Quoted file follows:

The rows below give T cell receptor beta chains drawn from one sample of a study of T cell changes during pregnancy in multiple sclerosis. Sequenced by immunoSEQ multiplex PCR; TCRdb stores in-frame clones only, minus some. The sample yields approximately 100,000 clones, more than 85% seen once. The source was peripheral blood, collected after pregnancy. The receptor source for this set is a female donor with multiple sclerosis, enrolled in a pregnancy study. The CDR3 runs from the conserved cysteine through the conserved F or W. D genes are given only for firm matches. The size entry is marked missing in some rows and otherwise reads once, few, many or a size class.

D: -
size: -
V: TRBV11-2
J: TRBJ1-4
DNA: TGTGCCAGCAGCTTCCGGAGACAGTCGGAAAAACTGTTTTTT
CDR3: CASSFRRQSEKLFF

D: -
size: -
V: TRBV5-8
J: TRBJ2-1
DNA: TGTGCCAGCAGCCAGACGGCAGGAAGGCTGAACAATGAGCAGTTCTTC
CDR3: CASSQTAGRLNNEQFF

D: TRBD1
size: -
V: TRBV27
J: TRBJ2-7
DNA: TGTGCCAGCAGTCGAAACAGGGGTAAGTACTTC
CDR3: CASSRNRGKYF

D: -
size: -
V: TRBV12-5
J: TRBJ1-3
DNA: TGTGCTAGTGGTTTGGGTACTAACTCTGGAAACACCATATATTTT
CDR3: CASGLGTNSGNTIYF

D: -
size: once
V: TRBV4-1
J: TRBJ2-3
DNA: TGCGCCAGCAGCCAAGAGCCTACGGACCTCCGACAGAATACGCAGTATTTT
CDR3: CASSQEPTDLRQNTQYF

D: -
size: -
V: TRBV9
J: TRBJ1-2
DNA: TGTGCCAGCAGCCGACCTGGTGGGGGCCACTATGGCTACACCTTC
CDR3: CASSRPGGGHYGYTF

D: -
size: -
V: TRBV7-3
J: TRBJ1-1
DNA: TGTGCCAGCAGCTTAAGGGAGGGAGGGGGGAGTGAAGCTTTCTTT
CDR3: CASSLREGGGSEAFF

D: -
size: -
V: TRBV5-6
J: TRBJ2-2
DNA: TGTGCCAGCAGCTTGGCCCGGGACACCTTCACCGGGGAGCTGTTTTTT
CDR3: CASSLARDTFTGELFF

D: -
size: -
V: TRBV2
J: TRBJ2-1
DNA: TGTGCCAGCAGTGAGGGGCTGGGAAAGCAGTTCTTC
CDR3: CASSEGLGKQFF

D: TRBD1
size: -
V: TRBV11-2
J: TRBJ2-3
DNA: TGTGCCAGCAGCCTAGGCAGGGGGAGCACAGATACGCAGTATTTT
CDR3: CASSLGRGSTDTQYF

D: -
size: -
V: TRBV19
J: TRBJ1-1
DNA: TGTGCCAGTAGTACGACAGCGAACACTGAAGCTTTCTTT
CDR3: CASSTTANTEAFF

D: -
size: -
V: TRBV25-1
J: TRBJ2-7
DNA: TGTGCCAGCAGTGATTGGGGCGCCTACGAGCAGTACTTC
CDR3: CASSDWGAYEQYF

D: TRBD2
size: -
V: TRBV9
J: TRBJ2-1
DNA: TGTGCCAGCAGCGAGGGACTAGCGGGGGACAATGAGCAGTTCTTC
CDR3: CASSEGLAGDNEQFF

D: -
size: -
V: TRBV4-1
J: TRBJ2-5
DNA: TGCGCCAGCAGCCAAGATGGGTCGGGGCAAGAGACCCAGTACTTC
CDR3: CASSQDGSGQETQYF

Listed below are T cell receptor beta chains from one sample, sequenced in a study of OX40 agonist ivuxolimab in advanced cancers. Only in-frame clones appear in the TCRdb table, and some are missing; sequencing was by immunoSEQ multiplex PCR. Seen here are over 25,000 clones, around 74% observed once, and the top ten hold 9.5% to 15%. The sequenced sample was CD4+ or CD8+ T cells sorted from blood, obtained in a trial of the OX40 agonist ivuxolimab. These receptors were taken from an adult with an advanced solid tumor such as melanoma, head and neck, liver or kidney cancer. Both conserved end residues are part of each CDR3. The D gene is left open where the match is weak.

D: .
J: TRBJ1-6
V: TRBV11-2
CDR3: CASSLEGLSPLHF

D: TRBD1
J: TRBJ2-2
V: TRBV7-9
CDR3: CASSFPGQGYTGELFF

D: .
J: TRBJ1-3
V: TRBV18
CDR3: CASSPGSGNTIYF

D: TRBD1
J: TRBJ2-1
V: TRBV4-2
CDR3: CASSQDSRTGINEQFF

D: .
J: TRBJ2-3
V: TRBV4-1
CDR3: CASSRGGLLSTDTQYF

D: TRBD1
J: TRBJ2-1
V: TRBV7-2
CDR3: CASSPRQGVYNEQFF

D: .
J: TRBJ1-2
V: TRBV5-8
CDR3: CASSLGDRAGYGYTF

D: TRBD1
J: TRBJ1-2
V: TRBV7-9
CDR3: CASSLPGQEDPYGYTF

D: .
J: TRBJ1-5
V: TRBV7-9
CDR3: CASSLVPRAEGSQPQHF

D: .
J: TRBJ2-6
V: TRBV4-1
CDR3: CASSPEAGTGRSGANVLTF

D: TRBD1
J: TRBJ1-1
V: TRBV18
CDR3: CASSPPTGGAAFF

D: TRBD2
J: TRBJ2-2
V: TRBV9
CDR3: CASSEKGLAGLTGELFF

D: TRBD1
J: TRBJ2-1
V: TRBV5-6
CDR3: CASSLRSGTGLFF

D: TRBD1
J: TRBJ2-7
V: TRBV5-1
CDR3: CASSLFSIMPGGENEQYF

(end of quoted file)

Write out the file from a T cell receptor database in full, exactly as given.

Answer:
The rows below give T cell receptor beta chains drawn from one sample of a study of T cell changes during pregnancy in multiple sclerosis. Sequenced by immunoSEQ multiplex PCR; TCRdb stores in-frame clones only, minus some. The sample yields approximately 100,000 clones, more than 85% seen once. The source was peripheral blood, collected after pregnancy. The receptor source for this set is a female donor with multiple sclerosis, enrolled in a pregnancy study. The CDR3 runs from the conserved cysteine through the conserved F or W. D genes are given only for firm matches. The size entry is marked missing in some rows and otherwise reads once, few, many or a size class.

D: -
size: -
V: TRBV11-2
J: TRBJ1-4
DNA: TGTGCCAGCAGCTTCCGGAGACAGTCGGAAAAACTGTTTTTT
CDR3: CASSFRRQSEKLFF

D: -
size: -
V: TRBV5-8
J: TRBJ2-1
DNA: TGTGCCAGCAGCCAGACGGCAGGAAGGCTGAACAATGAGCAGTTCTTC
CDR3: CASSQTAGRLNNEQFF

D: TRBD1
size: -
V: TRBV27
J: TRBJ2-7
DNA: TGTGCCAGCAGTCGAAACAGGGGTAAGTACTTC
CDR3: CASSRNRGKYF

D: -
size: -
V: TRBV12-5
J: TRBJ1-3
DNA: TGTGCTAGTGGTTTGGGTACTAACTCTGGAAACACCATATATTTT
CDR3: CASGLGTNSGNTIYF

D: -
size: once
V: TRBV4-1
J: TRBJ2-3
DNA: TGCGCCAGCAGCCAAGAGCCTACGGACCTCCGACAGAATACGCAGTATTTT
CDR3: CASSQEPTDLRQNTQYF

D: -
size: -
V: TRBV9
J: TRBJ1-2
DNA: TGTGCCAGCAGCCGACCTGGTGGGGGCCACTATGGCTACACCTTC
CDR3: CASSRPGGGHYGYTF

D: -
size: -
V: TRBV7-3
J: TRBJ1-1
DNA: TGTGCCAGCAGCTTAAGGGAGGGAGGGGGGAGTGAAGCTTTCTTT
CDR3: CASSLREGGGSEAFF

D: -
size: -
V: TRBV5-6
J: TRBJ2-2
DNA: TGTGCCAGCAGCTTGGCCCGGGACACCTTCACCGGGGAGCTGTTTTTT
CDR3: CASSLARDTFTGELFF

D: -
size: -
V: TRBV2
J: TRBJ2-1
DNA: TGTGCCAGCAGTGAGGGGCTGGGAAAGCAGTTCTTC
CDR3: CASSEGLGKQFF

D: TRBD1
size: -
V: TRBV11-2
J: TRBJ2-3
DNA: TGTGCCAGCAGCCTAGGCAGGGGGAGCACAGATACGCAGTATTTT
CDR3: CASSLGRGSTDTQYF

D: -
size: -
V: TRBV19
J: TRBJ1-1
DNA: TGTGCCAGTAGTACGACAGCGAACACTGAAGCTTTCTTT
CDR3: CASSTTANTEAFF

D: -
size: -
V: TRBV25-1
J: TRBJ2-7
DNA: TGTGCCAGCAGTGATTGGGGCGCCTACGAGCAGTACTTC
CDR3: CASSDWGAYEQYF

D: TRBD2
size: -
V: TRBV9
J: TRBJ2-1
DNA: TGTGCCAGCAGCGAGGGACTAGCGGGGGACAATGAGCAGTTCTTC
CDR3: CASSEGLAGDNEQFF

D: -
size: -
V: TRBV4-1
J: TRBJ2-5
DNA: TGCGCCAGCAGCCAAGATGGGTCGGGGCAAGAGACCCAGTACTTC
CDR3: CASSQDGSGQETQYF

Listed below are T cell receptor beta chains from one sample, sequenced in a study of OX40 agonist ivuxolimab in advanced cancers. Only in-frame clones appear in the TCRdb table, and some are missing; sequencing was by immunoSEQ multiplex PCR. Seen here are over 25,000 clones, around 74% observed once, and the top ten hold 9.5% to 15%. The sequenced sample was CD4+ or CD8+ T cells sorted from blood, obtained in a trial of the OX40 agonist ivuxolimab. These receptors were taken from an adult with an advanced solid tumor such as melanoma, head and neck, liver or kidney cancer. Both conserved end residues are part of each CDR3. The D gene is left open where the match is weak.

D: .
J: TRBJ1-6
V: TRBV11-2
CDR3: CASSLEGLSPLHF

D: TRBD1
J: TRBJ2-2
V: TRBV7-9
CDR3: CASSFPGQGYTGELFF

D: .
J: TRBJ1-3
V: TRBV18
CDR3: CASSPGSGNTIYF

D: TRBD1
J: TRBJ2-1
V: TRBV4-2
CDR3: CASSQDSRTGINEQFF

D: .
J: TRBJ2-3
V: TRBV4-1
CDR3: CASSRGGLLSTDTQYF

D: TRBD1
J: TRBJ2-1
V: TRBV7-2
CDR3: CASSPRQGVYNEQFF

D: .
J: TRBJ1-2
V: TRBV5-8
CDR3: CASSLGDRAGYGYTF

D: TRBD1
J: TRBJ1-2
V: TRBV7-9
CDR3: CASSLPGQEDPYGYTF

D: .
J: TRBJ1-5
V: TRBV7-9
CDR3: CASSLVPRAEGSQPQHF

D: .
J: TRBJ2-6
V: TRBV4-1
CDR3: CASSPEAGTGRSGANVLTF

D: TRBD1
J: TRBJ1-1
V: TRBV18
CDR3: CASSPPTGGAAFF

D: TRBD2
J: TRBJ2-2
V: TRBV9
CDR3: CASSEKGLAGLTGELFF

D: TRBD1
J: TRBJ2-1
V: TRBV5-6
CDR3: CASSLRSGTGLFF

D: TRBD1
J: TRBJ2-7
V: TRBV5-1
CDR3: CASSLFSIMPGGENEQYF